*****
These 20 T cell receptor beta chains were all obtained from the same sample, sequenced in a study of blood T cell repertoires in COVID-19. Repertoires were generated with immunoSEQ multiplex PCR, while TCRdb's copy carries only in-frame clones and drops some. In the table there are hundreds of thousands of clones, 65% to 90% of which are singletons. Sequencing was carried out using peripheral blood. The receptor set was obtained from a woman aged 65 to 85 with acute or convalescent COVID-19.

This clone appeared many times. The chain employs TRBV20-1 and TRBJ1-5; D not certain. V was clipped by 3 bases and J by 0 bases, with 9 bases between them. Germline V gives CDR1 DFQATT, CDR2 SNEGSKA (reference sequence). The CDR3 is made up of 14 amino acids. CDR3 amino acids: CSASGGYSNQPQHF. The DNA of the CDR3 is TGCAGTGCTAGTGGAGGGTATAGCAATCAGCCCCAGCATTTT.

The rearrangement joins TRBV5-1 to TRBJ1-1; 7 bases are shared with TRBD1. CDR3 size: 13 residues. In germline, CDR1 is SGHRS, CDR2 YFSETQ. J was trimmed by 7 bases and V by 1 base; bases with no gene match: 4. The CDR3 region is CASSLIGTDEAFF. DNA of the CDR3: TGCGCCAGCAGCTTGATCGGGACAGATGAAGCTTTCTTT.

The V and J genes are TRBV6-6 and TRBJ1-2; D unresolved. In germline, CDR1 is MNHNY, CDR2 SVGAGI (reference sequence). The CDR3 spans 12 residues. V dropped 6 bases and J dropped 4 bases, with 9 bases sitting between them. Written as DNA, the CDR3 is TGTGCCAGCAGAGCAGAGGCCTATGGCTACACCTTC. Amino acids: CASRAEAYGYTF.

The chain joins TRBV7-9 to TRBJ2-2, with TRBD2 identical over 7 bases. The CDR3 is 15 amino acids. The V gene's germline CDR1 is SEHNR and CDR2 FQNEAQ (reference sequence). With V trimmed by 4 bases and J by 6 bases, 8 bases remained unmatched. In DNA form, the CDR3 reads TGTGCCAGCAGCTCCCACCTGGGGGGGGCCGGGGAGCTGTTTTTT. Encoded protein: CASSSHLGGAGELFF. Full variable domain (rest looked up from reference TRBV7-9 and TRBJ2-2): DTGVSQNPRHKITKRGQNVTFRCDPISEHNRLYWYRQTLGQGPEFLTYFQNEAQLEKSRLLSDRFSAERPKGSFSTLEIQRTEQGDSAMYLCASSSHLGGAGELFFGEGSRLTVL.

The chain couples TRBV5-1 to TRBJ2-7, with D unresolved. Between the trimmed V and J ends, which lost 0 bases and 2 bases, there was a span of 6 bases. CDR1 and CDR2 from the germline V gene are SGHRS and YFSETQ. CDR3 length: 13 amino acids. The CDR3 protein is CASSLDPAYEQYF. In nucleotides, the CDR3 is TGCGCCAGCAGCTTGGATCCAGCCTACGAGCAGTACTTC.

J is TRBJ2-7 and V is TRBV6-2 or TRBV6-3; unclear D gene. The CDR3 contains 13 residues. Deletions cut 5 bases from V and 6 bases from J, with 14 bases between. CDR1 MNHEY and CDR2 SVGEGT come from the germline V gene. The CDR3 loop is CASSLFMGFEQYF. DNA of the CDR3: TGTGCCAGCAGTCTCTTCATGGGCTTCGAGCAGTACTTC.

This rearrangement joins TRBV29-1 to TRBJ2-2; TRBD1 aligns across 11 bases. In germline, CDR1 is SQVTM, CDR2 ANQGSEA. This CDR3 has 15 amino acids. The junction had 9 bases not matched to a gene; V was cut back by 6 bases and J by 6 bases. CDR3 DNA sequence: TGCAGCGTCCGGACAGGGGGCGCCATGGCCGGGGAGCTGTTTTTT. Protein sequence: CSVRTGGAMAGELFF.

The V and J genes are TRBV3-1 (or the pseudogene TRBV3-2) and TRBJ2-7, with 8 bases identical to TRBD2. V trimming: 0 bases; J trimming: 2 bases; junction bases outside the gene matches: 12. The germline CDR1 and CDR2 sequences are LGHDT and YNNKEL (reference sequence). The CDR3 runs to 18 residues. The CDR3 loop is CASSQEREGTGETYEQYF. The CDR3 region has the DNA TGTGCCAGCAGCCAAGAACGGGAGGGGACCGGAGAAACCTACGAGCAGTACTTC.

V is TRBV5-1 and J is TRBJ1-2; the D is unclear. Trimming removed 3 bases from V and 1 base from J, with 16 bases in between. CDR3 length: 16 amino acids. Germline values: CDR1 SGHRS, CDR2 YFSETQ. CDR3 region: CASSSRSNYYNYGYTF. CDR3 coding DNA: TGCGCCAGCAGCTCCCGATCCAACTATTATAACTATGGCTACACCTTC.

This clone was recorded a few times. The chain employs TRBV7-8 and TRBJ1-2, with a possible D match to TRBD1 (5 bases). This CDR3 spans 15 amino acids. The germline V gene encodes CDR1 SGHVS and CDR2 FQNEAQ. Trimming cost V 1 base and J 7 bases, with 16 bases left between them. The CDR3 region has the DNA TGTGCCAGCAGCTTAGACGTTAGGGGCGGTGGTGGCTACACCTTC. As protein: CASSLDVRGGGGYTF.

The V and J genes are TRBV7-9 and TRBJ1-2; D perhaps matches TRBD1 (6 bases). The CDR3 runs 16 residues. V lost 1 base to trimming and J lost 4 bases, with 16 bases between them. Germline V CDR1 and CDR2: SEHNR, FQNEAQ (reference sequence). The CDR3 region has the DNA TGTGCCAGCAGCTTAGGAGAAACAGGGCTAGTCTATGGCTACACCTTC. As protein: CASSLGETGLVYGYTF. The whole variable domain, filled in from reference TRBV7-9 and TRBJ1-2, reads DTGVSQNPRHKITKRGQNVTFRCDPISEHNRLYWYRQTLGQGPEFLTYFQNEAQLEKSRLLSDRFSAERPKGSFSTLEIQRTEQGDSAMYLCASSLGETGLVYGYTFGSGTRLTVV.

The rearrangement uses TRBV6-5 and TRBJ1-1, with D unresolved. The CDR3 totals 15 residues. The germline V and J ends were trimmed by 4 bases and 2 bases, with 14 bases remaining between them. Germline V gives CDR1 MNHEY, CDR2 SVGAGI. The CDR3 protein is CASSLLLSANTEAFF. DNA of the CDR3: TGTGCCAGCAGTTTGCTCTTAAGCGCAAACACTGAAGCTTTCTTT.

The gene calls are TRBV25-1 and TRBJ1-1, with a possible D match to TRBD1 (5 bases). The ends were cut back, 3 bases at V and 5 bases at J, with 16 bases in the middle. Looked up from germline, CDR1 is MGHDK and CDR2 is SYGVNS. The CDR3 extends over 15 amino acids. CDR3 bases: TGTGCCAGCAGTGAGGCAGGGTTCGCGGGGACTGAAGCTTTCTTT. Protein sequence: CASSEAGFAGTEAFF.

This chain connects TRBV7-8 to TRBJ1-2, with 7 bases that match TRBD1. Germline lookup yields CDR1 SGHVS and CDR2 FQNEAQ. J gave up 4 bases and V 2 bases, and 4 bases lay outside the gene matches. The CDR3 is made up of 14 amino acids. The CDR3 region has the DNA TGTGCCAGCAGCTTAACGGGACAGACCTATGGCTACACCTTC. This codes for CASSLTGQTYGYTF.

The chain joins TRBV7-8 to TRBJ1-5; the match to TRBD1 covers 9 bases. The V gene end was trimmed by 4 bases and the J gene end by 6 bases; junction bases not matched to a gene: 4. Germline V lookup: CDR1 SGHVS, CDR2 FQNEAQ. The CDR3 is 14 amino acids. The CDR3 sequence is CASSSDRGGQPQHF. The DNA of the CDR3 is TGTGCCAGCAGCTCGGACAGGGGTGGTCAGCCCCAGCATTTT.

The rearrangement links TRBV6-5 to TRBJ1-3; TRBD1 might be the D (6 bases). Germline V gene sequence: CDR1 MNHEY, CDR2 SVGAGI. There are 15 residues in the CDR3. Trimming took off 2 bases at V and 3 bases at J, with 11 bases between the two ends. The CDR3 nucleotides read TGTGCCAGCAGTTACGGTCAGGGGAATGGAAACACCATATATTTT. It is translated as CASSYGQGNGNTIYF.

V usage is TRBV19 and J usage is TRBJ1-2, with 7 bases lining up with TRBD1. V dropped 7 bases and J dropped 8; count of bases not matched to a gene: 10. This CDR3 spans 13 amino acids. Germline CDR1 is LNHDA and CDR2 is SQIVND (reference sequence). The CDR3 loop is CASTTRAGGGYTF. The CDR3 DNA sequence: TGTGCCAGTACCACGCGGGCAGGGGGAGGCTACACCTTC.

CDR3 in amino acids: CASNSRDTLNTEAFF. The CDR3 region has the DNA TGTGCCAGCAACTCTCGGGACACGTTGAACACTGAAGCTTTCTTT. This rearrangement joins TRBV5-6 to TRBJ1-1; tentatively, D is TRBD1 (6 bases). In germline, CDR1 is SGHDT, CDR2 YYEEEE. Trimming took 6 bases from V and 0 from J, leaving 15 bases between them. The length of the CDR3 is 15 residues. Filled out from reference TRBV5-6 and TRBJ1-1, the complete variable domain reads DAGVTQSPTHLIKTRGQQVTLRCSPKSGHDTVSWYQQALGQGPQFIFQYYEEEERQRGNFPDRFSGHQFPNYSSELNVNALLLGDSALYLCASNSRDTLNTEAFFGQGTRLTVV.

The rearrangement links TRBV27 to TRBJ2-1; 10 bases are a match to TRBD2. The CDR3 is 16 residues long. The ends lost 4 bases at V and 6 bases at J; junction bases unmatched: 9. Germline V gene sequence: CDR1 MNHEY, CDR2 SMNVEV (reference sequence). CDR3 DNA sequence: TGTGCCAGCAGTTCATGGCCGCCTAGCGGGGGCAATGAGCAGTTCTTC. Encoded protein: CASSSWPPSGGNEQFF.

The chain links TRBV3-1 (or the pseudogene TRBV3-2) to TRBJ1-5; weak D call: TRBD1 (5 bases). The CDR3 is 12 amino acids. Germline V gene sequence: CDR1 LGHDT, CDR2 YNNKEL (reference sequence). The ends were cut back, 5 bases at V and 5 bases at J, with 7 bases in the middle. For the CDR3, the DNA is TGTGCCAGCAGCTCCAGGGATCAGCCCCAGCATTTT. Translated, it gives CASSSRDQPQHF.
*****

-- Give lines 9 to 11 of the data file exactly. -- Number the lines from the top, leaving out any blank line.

The V and J genes are TRBV3-1 (or the pseudogene TRBV3-2) and TRBJ2-7, with 8 bases identical to TRBD2. V trimming: 0 bases; J trimming: 2 bases; junction bases outside the gene matches: 12. The germline CDR1 and CDR2 sequences are LGHDT and YNNKEL (reference sequence). The CDR3 runs to 18 residues. The CDR3 loop is CASSQEREGTGETYEQYF. The CDR3 region has the DNA TGTGCCAGCAGCCAAGAACGGGAGGGGACCGGAGAAACCTACGAGCAGTACTTC.

V is TRBV5-1 and J is TRBJ1-2; the D is unclear. Trimming removed 3 bases from V and 1 base from J, with 16 bases in between. CDR3 length: 16 amino acids. Germline values: CDR1 SGHRS, CDR2 YFSETQ. CDR3 region: CASSSRSNYYNYGYTF. CDR3 coding DNA: TGCGCCAGCAGCTCCCGATCCAACTATTATAACTATGGCTACACCTTC.

This clone was recorded a few times. The chain employs TRBV7-8 and TRBJ1-2, with a possible D match to TRBD1 (5 bases). This CDR3 spans 15 amino acids. The germline V gene encodes CDR1 SGHVS and CDR2 FQNEAQ. Trimming cost V 1 base and J 7 bases, with 16 bases left between them. The CDR3 region has the DNA TGTGCCAGCAGCTTAGACGTTAGGGGCGGTGGTGGCTACACCTTC. As protein: CASSLDVRGGGGYTF.